Despite failing to meet its environmental targets, the EU has cut funding for ecologically friendly farming measures by a billion Euros.
These findings, based on research into the published Rural Development Plans of 19 EU countries and regions, including Ireland, were presented Monday 8th February in Brussels. They compare the current Common Agricultural Policy – 2014 to 2020 – to the previous one – 2007 to 2013.
14 of the 19 Member States or Regions have reduced their spending on agri-environmental measures, the organisations claim. Moreover “the quality of the measures was overstated in 79% of the cases we looked at” according to Trees Robijns of BirdLife Europe.
A factsheet issued by both organisations on Monday elaborates. More than 1/3 of ecosystems spending goes on basic income support “despite the fact that no environmental conditions are attached to these”, it claimed. It also stated that only 17% of EU land will be under contracts that “meaningfully contribute to the EU’s Biodiversity strategy”.
Ireland does not perform well.The state of the Irish environment was described as “alarming” with 100% of extensive grasslands in unfavourable conditions – well above the EU average of 83%.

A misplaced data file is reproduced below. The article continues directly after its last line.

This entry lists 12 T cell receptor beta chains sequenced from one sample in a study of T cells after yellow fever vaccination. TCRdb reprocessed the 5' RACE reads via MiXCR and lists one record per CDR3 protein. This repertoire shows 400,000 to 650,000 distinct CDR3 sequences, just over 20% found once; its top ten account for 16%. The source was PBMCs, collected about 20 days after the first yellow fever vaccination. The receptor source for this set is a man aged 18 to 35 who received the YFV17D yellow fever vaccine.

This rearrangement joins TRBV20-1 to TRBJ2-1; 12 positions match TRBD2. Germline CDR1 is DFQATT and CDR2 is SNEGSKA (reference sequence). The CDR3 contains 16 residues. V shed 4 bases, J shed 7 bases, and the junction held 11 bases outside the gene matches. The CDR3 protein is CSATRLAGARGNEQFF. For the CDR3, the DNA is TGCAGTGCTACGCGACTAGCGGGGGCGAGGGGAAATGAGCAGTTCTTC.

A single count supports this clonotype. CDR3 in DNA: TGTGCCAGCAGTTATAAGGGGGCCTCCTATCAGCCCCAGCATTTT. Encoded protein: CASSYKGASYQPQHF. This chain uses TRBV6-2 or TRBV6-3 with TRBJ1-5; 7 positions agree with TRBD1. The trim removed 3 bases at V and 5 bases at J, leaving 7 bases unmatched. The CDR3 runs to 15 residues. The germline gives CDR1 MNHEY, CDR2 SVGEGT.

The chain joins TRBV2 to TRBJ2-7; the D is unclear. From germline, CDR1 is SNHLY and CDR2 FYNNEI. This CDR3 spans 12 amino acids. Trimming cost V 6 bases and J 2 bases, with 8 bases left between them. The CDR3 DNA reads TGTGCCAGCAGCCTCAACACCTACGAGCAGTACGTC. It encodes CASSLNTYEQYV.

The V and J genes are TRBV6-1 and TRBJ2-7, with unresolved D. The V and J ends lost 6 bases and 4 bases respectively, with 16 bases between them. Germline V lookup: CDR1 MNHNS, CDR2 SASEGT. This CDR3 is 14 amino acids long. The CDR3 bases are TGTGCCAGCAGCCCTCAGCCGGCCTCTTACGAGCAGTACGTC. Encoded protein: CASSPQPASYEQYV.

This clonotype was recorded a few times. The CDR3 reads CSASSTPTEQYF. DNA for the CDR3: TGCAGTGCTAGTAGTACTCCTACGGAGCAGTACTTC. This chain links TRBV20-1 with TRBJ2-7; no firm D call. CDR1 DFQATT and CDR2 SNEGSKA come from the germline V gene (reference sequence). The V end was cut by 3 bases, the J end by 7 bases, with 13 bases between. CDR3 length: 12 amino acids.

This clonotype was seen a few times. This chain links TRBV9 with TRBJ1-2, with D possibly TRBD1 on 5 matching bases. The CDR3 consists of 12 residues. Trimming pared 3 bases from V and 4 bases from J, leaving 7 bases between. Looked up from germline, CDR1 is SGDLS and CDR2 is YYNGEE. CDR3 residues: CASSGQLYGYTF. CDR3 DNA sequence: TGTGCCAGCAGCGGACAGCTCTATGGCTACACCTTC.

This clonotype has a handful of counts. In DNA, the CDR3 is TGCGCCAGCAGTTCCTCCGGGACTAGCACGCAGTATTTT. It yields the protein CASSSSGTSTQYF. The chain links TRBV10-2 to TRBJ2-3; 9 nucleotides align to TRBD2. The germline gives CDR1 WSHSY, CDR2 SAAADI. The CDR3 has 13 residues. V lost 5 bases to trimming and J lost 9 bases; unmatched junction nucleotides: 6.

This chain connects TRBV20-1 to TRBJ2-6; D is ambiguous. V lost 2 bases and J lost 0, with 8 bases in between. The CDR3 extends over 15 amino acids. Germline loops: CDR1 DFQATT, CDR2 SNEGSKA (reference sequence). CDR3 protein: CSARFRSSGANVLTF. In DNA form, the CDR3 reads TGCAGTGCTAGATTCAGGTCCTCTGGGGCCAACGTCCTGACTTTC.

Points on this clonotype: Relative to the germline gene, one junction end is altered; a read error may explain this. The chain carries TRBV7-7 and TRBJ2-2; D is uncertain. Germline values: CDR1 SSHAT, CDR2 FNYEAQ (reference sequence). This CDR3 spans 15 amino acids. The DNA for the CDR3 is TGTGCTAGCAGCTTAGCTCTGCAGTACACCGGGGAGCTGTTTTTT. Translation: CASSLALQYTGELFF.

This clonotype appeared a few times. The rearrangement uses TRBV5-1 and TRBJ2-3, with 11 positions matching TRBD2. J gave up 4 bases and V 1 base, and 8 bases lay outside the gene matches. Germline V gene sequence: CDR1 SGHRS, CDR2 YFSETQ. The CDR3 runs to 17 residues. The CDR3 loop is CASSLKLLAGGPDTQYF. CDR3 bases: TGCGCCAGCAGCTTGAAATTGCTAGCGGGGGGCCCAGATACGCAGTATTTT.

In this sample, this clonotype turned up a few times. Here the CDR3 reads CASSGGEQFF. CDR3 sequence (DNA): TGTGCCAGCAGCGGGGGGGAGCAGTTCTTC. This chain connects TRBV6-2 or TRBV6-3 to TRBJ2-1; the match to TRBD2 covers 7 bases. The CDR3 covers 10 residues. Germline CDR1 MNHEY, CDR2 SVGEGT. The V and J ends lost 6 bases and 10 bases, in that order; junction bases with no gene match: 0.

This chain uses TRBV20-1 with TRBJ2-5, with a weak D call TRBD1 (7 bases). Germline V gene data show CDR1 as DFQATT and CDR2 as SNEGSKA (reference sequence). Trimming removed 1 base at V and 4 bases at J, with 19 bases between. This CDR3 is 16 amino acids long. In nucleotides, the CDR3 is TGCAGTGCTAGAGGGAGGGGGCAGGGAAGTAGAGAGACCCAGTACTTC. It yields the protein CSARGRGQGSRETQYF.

While “73% of total public budget in Ireland has been allocated to measures that should directly benefit biodiversity, water and soil”, almost half of this actually goes to “basic income support instruments without any environmental conditions attached to it” the factsheet finds.
The analysis distinguished between generic and specific environmental measures, or what it calls light green and dark green measures. Dark green measures target specific species, habitats or known biodiversity problems, such as the lack of pollinator strips.
Just 1/3 of the 2014-2020 agri-environment budget for Ireland will be spent on these ‘dark green’ measures.
Ireland also sees a massive 40% drop in the agri-environment spending for the 2014-2020 period, when compared to 2007-2013.
“Only 14% of farmland in Ireland will be under contracts that directly address the objectives of the EU Biodiversity Strategy” according to the factsheet.
Recommendations for Ireland included a more targeted approach to wild and farm bird schemes, along with better support for targeted schemes already in place.
“If Member States want to be serious about their biodiversity commitments in farmland, they need to urgently put more money into the measures that actually deliver, whilst changing those that are currently just money for nothing” Trees Robijns concluded.
Having failed in its stated aim of halting biodiversity loss by 2010, overall EU performance has not improved.
While specific, targeted interventions have shown some successes, in January the European Parliament’s Committee on the Environment, Public Health and Food Safety, was “crystal clear” in pointing out that “without substantial additional efforts, the EU will in 2020 again fail to achieve its agreed targets. The figures speak for themselves. The EU-28’s ecological footprint is twice as large as Europe’s biocapacity. Barely 23% of species and 16% of habitats have a favourable status”. European farmland bird populations have decreased by over 50% since 1980.